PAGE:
The transient simulation model for WHR was formulated to analyse the performance assessment of waste heat recovery system using TRNSYS 17 software. The TRNSYS 17 was able to study transient behaviour of WHR system performance. The TRNSYS enables the users to form or develop their particular models using standard components or users created components. In this study, the WHR model was developed using the format of standard components in TRNSYS 17 which consist of inputs, constant parameters and outputs. Figure 2 shows that steps adopted to assess the performance analysis of WHR systems using TRNSYS 17. Weather-load conditions and set points data were collected for WHR system. The weather data were taken from where WHR system operated at Ipoh-Malaysia. Weather-load conditions and set points data was used as inputs for a compressor, turbine and combust or/and heat recovery. Each input of the components has linked to determine the variables which are transferred from one component to another.
The associated mathematical equation used for to determine the operating variables of the main component of WHR system such as compressor, combustion chamber, turbine and heat and steam generation recovery are presented in the following12,13.
Compressor: The absorbed power and final temperature by the compressor can be estimated using Eq. 1 and 2, respectively:
||Simulation procedures for performance analysis of waste heat recovery
||Flow rate (at inlet condition)
||Mechanical e efficiency
Combustion chamber: Energy must be supplied to the heating device in order to heat the air stream from its inlet condition to its outlet condition. The temperature of the air at the exit of the combust or can be calculated using Eq. 3:
Turbine: Energy is produced by the turbine as the air expands from its inlet pressure to its specified outlet pressure. The power generated and final temperatures of turbine are show in Eq. 4 and 5, respectively:
Heat recovery and steam generator: In a cogeneration environment, the gas turbine is coupled to HRSG. This is to enable the exhaust from the turbine to be used to generate steam. The most important variables should consider during the conversation of the exhaust heat into steam are pinch point and approach pinch point. The pinch point is the difference between the exhaust gas temperature leaving the evaporator and the temperature of the saturated steam. The approach point is the difference between the temperature of saturated steam and the temperature of the water entering the evaporator. Figure 3 shows the temperature trend of HRSG operating at a single pressure, indicating the pinch point and approach point14.
Once the pinch point is chosen, the temperature of the gas leaving the evaporator (tg2) and the approach point gives the temperature of the water leaving the economizer (s2), since the saturation temperature is known. The energy balance across the evaporator and economizer, as shown in Eq. 6-8:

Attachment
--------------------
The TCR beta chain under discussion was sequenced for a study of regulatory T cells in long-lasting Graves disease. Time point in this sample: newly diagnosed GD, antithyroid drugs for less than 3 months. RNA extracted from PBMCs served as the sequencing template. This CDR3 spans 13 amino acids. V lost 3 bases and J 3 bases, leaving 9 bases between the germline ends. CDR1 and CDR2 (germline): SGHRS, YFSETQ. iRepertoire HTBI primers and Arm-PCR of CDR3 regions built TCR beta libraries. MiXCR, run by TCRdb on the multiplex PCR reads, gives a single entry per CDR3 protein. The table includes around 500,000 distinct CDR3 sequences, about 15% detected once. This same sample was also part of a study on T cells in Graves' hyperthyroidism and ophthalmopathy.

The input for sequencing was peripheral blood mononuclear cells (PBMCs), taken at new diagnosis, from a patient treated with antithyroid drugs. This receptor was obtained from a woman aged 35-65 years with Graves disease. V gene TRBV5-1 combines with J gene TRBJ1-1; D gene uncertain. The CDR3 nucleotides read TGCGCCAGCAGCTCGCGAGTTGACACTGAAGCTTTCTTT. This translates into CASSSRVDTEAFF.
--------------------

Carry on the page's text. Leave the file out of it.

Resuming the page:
|Fig. 3:||HRSG Temperature profile and steam generation11
where, tg1 is the exhaust gas temperature which comes from combustion chamber, tg3 is the gas temperature leaving the economizer,m is mass flow rate of steam produced by HRSG, Cpg is specific heat of exhaust gas, tg2 is temperature exit from evaporator, hw1, hs1 and hs2 are enthalpy of water entering the economizer, entering and exit from the evaporator, respectively and PP is pinch point value. The value of hs1 and hs2 are calculated based on the saturated condition of steam pressure.
RESULTS AND DISCUSSION
The WHR individual components were created based on the campus district cooling plant. This campus district cooling plant uses two gas turbines which have a capacity of 4.2 MW each. In this gas district cooing plant, each elements model as individual component models is called types. These models of individual components are then connected within TRNSYS. The associated mathematical model in the each component model can be described in TRNSYS simulation engine9,10. A schematic model of WHR TRNSYS simulation is as shown in Fig. 4. In Fig. 4, material and information flows are indicated by connections between two components. It is important to properly specify the required variables for each component while creating a simulation studio. For such systems, the TRNSYS simulation is generally represented which define the behaviour of the thermodynamic system in respect of all kind of flows involved in the process it is undergoing. The energy flows and energy transformations can be represented in a unified manner along with their interactions as shown in Fig. 4.
Simulation of systems performance was carried out for one year duration. Simulated performance of the system throughout the year is presented in Fig. 5-8 for temperature, power and fuel flow rate of fuel and exhaust gas and steam flow rate respectively steady state performance of the system is also presented for comparison as shown in Table 1. For this calculation, ISO standard ambient conditions of 15°C and 1 atm are assumed and all produced heat is assumed to be consumed by the maximum respective loads.